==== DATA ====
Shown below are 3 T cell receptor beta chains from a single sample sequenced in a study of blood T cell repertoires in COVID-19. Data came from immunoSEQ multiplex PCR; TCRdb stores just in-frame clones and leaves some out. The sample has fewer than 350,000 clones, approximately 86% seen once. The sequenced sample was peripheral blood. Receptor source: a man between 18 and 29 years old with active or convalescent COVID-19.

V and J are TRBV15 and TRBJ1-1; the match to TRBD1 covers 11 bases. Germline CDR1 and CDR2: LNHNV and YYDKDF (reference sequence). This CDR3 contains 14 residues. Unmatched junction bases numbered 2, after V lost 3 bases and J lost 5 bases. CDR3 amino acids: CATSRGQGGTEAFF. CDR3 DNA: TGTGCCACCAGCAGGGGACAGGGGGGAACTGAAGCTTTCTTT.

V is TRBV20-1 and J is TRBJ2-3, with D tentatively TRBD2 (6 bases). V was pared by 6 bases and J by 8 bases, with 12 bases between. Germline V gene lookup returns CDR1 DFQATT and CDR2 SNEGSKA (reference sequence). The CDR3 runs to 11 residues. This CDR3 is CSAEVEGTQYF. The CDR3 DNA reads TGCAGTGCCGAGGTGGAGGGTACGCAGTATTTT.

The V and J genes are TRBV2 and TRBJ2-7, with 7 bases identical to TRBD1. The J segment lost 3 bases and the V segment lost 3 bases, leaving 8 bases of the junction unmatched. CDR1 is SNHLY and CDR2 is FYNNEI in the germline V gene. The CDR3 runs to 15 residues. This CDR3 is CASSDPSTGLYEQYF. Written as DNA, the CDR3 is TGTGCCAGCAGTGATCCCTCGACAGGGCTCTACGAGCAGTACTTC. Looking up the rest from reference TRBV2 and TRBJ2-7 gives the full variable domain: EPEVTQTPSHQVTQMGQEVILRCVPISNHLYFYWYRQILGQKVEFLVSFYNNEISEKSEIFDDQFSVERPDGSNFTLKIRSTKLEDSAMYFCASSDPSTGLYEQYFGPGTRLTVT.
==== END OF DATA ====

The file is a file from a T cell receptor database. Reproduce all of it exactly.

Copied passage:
Shown below are 3 T cell receptor beta chains from a single sample sequenced in a study of blood T cell repertoires in COVID-19. Data came from immunoSEQ multiplex PCR; TCRdb stores just in-frame clones and leaves some out. The sample has fewer than 350,000 clones, approximately 86% seen once. The sequenced sample was peripheral blood. Receptor source: a man between 18 and 29 years old with active or convalescent COVID-19.

V and J are TRBV15 and TRBJ1-1; the match to TRBD1 covers 11 bases. Germline CDR1 and CDR2: LNHNV and YYDKDF (reference sequence). This CDR3 contains 14 residues. Unmatched junction bases numbered 2, after V lost 3 bases and J lost 5 bases. CDR3 amino acids: CATSRGQGGTEAFF. CDR3 DNA: TGTGCCACCAGCAGGGGACAGGGGGGAACTGAAGCTTTCTTT.

V is TRBV20-1 and J is TRBJ2-3, with D tentatively TRBD2 (6 bases). V was pared by 6 bases and J by 8 bases, with 12 bases between. Germline V gene lookup returns CDR1 DFQATT and CDR2 SNEGSKA (reference sequence). The CDR3 runs to 11 residues. This CDR3 is CSAEVEGTQYF. The CDR3 DNA reads TGCAGTGCCGAGGTGGAGGGTACGCAGTATTTT.

The V and J genes are TRBV2 and TRBJ2-7, with 7 bases identical to TRBD1. The J segment lost 3 bases and the V segment lost 3 bases, leaving 8 bases of the junction unmatched. CDR1 is SNHLY and CDR2 is FYNNEI in the germline V gene. The CDR3 runs to 15 residues. This CDR3 is CASSDPSTGLYEQYF. Written as DNA, the CDR3 is TGTGCCAGCAGTGATCCCTCGACAGGGCTCTACGAGCAGTACTTC. Looking up the rest from reference TRBV2 and TRBJ2-7 gives the full variable domain: EPEVTQTPSHQVTQMGQEVILRCVPISNHLYFYWYRQILGQKVEFLVSFYNNEISEKSEIFDDQFSVERPDGSNFTLKIRSTKLEDSAMYFCASSDPSTGLYEQYFGPGTRLTVT.